Painting the City: The Surge in Mural Artwork

Photo Taken by Summer Griffin of a mural at “Art in the Alley” Wilcox Way, Greensburg, Pa.

Written by: Amara Forysth

“Not just anyone that paints can go put up a mural,” said Mary Briggs, the co-founder of You Are Here. Mural Artwork has had a surge in popularity across the U.S. Within the past decade. This is due partly to the growing recognition of street and public art as well as the value they hold in enriching urban environments. Seton Hill University Art History Professor Maureen Kochanek commented that cities that were specifically in “Urban decline began to beautify the buildings with public art.”

According to Kochanek, these art pieces can contain profound depth and meaning layers. “They speak to the history of people who live there, creates hope, and uplifts the community,” and “creates pride of place.” As explained by Kochanek, these types of patterns are beginning to appear more and more in cities across the U.S. and even locally right in Westmoreland County.

In the local city of Jeannette, Briggs, affectionately dubbed the ‘benevolent dictator’ by the You Are Here team, is one of the co-founders of the art gallery and maker space. Kochanek describes Briggs as a “powerhouse for arts administration.”

Logo for You Are Here,

“Mural artwork makes places more livable and intimate,” said Briggs. There are a few existing murals as well as future mural projects in the works within Westmoreland County. Locally there is art in the alley in Greensburg; from the point of view of Kochanek, creative spaces like these “Give creative people this forum” and are “fun and Instagram worthy.” Briggs said You Are Here has been approached by three building owners who are seeking to connect with mural artists, which is “a lot for Jeanette.”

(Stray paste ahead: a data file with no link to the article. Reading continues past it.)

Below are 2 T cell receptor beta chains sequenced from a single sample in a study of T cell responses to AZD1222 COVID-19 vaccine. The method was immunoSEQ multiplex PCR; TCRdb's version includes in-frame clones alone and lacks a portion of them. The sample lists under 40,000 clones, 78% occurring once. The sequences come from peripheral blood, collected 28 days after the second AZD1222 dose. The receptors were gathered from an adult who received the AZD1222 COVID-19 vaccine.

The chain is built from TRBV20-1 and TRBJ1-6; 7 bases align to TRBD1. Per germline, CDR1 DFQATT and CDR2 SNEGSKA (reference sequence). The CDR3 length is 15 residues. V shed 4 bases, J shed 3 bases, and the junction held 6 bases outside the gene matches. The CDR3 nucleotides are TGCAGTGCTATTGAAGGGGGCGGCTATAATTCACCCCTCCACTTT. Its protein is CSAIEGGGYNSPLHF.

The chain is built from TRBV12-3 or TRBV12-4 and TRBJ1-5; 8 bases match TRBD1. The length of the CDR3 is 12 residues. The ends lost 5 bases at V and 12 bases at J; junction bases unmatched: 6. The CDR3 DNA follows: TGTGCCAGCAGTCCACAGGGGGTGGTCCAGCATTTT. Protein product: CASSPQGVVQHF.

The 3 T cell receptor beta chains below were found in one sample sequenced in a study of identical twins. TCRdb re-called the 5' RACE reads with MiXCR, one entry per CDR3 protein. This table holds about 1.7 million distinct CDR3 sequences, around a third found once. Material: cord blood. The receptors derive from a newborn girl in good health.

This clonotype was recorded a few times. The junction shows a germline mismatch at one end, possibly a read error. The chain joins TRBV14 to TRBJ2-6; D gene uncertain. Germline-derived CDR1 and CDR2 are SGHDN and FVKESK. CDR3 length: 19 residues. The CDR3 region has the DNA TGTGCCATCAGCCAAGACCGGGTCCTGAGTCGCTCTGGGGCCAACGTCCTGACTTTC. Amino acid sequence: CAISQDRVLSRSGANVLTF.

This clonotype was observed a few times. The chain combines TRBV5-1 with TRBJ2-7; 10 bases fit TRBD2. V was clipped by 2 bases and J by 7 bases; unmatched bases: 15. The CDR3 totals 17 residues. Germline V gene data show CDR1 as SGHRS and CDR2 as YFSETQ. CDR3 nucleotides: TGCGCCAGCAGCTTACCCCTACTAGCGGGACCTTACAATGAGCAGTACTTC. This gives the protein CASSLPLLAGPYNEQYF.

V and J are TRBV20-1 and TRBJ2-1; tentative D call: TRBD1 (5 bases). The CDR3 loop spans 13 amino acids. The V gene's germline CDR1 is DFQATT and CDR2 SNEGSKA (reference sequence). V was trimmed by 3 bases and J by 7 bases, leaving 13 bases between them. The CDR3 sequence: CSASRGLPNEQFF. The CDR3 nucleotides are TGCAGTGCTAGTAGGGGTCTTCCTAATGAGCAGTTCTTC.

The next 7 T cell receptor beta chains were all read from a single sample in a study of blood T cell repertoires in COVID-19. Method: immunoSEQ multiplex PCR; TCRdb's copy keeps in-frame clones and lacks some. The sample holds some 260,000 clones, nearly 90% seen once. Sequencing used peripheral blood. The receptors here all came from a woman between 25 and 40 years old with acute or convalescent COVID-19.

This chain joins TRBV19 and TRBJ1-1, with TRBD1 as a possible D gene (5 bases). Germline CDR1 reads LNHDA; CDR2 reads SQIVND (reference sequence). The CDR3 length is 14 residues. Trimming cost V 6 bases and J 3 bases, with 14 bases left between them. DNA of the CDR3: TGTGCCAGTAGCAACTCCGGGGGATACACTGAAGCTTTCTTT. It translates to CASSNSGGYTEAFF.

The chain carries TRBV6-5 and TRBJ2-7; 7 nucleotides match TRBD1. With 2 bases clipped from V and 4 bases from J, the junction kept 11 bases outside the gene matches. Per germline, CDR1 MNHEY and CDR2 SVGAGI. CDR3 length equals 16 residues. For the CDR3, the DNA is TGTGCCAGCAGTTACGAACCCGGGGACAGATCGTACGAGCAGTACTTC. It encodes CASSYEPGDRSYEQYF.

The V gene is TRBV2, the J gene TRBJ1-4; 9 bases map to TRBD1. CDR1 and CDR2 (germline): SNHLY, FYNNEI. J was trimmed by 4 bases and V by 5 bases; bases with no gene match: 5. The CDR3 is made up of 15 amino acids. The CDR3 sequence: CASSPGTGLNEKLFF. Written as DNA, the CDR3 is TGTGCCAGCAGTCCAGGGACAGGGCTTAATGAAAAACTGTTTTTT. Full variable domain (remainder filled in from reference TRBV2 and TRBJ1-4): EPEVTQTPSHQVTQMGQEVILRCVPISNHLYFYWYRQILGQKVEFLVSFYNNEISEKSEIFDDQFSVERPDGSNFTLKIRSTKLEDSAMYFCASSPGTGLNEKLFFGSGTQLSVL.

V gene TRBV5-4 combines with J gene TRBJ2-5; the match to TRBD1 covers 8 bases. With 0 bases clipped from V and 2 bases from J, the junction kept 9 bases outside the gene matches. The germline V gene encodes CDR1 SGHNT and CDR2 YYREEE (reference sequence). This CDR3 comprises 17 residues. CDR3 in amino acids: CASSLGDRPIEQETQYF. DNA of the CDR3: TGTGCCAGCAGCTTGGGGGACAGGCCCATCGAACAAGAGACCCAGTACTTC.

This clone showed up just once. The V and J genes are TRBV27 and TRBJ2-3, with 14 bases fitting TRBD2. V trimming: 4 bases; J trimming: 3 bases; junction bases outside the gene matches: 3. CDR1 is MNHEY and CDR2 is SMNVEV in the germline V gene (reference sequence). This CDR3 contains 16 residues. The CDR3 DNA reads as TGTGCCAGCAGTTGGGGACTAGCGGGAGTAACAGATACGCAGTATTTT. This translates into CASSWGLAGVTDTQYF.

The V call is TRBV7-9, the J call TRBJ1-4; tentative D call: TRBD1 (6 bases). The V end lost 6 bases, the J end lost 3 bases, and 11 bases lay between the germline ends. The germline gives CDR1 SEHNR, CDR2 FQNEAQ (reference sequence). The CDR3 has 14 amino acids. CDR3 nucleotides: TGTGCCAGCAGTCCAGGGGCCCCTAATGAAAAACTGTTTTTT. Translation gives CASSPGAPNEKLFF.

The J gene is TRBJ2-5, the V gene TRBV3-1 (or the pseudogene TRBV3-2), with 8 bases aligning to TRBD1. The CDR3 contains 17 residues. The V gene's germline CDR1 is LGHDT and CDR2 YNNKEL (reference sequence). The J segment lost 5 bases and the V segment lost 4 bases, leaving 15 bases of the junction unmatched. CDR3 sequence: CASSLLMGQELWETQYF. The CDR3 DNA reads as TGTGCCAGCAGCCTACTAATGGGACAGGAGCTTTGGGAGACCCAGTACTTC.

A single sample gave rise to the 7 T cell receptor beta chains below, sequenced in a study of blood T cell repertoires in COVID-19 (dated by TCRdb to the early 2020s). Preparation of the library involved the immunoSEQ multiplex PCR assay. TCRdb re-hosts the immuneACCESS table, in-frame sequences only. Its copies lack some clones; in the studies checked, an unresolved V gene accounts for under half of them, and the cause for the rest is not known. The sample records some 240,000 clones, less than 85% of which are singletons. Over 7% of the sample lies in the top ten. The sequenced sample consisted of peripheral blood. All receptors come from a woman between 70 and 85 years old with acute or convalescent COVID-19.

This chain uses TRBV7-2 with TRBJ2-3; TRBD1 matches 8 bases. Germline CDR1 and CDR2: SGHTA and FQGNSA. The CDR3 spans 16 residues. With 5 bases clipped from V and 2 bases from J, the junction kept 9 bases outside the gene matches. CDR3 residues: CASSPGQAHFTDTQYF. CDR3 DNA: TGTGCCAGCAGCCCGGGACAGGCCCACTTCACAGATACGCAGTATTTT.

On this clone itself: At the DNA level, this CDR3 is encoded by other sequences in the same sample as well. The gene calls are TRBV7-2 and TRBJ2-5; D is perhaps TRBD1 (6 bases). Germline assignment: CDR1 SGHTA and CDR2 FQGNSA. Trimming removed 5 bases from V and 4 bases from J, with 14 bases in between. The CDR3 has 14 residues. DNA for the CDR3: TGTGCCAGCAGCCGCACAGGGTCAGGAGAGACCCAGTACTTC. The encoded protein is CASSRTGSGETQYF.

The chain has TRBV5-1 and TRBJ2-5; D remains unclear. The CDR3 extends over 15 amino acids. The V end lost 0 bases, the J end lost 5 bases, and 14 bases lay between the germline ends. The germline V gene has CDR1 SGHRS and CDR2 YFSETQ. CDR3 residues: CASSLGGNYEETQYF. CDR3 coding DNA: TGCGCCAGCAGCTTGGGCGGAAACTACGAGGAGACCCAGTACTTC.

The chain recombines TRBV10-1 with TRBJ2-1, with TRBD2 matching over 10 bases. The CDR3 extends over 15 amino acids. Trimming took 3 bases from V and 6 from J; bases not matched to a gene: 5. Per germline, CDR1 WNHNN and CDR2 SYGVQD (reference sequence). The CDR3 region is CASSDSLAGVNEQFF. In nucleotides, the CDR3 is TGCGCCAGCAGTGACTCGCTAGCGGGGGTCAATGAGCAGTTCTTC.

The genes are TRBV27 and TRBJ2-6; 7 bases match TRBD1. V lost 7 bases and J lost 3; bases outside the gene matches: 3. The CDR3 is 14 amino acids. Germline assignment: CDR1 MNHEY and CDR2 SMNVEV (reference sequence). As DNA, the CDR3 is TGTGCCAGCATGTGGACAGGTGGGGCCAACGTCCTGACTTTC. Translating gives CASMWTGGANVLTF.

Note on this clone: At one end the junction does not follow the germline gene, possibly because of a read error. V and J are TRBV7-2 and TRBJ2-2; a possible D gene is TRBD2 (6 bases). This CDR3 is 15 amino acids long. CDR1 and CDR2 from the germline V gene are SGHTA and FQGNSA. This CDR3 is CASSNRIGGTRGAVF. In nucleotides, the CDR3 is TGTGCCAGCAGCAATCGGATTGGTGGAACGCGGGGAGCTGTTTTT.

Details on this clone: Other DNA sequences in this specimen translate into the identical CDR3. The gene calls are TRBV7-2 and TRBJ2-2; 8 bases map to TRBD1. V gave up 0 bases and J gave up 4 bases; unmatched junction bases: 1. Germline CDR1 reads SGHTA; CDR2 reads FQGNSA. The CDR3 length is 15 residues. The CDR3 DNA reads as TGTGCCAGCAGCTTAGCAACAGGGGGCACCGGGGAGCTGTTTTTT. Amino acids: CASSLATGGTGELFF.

Because “paint is going to weather and deteriorate,” Briggs interprets the transitory quality of murals as a summons for collective community involvement in preserving their life-span. It is imperative that the artist retains a maintenance plan or “engages another artist to rehabilitate it,” Briggs said.

“Vandalism could occur,” said Agnello, a Seton Hill University arts student, “which would be unfortunate for both the artists and the town.”

The “academic primary elements of design and readability translate”, said Kochanek. Further explaining that, although they have recently gained more popularity, murals have been a flourishing art concept for years. Additionally, the overall design concept of historic murals can still be seen today.

There have also been many long-standing mural artists, such as the “international phenomenon” British graffiti master and painter Banksy, said Kochanek. She describes Banksy’s work as the “best example of public art that inspires activism” and retains a “compelling and powerful voice.”

Briggs said that, between the growing popularity of mural artwork and its increasing incorporation into urban revitalization projects, the likelihood of mural artwork making its mark on the world is high.

“I do think that art will continue to grow like it has in the past years. It brings life to a dark alley way or even a whole town itself. It’s also a way for artists to get their works out without being in the studio,” Agnello said.